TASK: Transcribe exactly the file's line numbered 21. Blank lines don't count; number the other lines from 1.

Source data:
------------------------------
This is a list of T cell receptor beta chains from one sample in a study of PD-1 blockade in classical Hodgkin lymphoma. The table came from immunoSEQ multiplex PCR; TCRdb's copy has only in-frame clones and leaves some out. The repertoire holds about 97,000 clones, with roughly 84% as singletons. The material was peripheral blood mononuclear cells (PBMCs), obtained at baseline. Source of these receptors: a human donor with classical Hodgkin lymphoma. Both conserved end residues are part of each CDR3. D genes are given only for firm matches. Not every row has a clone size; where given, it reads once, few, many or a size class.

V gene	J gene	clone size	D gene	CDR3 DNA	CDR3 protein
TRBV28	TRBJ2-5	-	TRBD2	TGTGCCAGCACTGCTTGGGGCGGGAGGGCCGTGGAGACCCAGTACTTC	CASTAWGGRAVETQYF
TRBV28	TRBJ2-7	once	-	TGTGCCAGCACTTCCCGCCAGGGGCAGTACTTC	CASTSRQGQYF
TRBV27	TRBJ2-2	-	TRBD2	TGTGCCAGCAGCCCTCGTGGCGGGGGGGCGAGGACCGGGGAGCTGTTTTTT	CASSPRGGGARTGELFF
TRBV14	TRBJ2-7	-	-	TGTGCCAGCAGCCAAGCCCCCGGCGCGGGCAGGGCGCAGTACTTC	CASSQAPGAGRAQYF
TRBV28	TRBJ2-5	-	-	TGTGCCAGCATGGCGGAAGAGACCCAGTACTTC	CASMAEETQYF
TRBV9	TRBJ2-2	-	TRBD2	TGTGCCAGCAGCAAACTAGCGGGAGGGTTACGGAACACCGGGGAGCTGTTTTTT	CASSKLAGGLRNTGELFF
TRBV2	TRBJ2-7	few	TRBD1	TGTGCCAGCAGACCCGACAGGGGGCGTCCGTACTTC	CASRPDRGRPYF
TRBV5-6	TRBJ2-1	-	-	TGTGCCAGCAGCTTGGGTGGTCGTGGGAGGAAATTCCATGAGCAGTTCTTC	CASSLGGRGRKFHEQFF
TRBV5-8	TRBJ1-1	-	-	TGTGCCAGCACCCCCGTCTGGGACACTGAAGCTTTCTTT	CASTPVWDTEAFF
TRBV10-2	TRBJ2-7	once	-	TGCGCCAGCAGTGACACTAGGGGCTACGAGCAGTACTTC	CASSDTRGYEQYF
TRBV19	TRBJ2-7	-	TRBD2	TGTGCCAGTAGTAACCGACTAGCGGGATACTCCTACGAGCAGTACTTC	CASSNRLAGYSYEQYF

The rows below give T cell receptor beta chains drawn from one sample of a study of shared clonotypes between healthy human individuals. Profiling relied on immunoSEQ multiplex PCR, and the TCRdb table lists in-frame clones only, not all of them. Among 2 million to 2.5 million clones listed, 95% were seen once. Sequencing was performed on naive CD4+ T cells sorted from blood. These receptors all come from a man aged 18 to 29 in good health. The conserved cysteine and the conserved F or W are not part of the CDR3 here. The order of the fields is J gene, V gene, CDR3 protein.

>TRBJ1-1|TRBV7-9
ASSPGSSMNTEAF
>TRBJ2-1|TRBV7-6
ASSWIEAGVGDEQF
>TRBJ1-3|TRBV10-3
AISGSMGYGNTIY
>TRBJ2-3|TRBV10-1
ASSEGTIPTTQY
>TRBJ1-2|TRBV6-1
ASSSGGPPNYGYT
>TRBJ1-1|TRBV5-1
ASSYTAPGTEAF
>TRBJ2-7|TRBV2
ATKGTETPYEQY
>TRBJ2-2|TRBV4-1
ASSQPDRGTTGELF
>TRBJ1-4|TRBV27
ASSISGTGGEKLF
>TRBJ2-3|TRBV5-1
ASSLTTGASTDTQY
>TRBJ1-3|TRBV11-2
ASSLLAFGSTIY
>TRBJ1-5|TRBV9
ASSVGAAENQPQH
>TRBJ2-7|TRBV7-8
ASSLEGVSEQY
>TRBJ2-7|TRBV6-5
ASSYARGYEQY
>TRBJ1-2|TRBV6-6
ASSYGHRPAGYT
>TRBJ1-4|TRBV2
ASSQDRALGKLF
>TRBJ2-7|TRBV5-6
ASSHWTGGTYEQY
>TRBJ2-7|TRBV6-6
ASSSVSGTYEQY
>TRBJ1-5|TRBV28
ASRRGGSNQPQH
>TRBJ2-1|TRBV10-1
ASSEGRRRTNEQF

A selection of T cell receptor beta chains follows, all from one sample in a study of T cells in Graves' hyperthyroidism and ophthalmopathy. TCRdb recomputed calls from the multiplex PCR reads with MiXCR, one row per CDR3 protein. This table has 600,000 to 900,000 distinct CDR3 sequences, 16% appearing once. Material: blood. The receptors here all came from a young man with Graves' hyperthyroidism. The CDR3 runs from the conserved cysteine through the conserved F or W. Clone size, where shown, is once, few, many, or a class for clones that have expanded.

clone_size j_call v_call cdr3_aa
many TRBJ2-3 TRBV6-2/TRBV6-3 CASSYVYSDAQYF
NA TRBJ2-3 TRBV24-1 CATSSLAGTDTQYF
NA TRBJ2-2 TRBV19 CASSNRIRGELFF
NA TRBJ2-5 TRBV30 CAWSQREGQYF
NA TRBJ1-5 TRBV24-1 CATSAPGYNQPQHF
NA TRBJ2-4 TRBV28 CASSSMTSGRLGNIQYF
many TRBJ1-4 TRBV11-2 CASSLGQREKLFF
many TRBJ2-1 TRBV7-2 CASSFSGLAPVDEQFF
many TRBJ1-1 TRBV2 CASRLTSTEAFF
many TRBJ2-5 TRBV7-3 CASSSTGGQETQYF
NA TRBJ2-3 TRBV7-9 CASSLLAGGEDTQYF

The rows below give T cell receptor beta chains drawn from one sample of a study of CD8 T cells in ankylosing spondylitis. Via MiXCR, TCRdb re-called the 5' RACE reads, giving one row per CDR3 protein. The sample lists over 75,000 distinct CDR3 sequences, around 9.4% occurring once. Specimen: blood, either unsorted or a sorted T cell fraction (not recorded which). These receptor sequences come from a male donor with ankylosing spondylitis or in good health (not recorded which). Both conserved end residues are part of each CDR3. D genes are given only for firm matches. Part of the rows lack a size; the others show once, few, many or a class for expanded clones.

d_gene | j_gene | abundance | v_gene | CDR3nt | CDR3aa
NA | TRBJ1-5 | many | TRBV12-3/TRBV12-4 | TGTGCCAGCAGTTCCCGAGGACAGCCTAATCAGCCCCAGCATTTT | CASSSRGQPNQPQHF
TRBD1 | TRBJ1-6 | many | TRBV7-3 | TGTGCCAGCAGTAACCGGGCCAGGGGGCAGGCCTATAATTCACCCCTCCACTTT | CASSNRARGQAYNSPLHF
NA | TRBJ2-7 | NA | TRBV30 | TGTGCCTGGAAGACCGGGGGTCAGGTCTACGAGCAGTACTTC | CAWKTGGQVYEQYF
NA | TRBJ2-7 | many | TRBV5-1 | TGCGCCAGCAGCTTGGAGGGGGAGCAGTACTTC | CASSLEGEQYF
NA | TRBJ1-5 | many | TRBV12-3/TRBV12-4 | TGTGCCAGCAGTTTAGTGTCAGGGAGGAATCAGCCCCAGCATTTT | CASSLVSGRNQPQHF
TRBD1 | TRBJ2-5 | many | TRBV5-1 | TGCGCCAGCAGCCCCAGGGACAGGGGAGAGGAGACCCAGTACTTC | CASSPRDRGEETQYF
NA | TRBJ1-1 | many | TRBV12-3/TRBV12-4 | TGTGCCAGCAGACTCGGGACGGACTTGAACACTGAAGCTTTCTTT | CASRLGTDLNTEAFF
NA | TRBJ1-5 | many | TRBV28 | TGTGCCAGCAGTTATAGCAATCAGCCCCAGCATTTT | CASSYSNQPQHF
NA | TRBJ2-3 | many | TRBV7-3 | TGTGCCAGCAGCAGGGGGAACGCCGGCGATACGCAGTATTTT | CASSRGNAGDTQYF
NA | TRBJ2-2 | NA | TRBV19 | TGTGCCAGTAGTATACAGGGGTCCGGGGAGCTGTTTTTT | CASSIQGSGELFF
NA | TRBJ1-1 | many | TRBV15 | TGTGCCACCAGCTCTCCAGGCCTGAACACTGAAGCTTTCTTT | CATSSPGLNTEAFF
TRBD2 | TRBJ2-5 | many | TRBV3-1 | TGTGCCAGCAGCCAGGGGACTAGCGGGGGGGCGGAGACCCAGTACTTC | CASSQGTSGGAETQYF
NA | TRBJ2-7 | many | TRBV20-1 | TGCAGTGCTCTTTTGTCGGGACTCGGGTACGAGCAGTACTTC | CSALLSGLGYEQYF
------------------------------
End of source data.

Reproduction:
>TRBJ2-3|TRBV10-1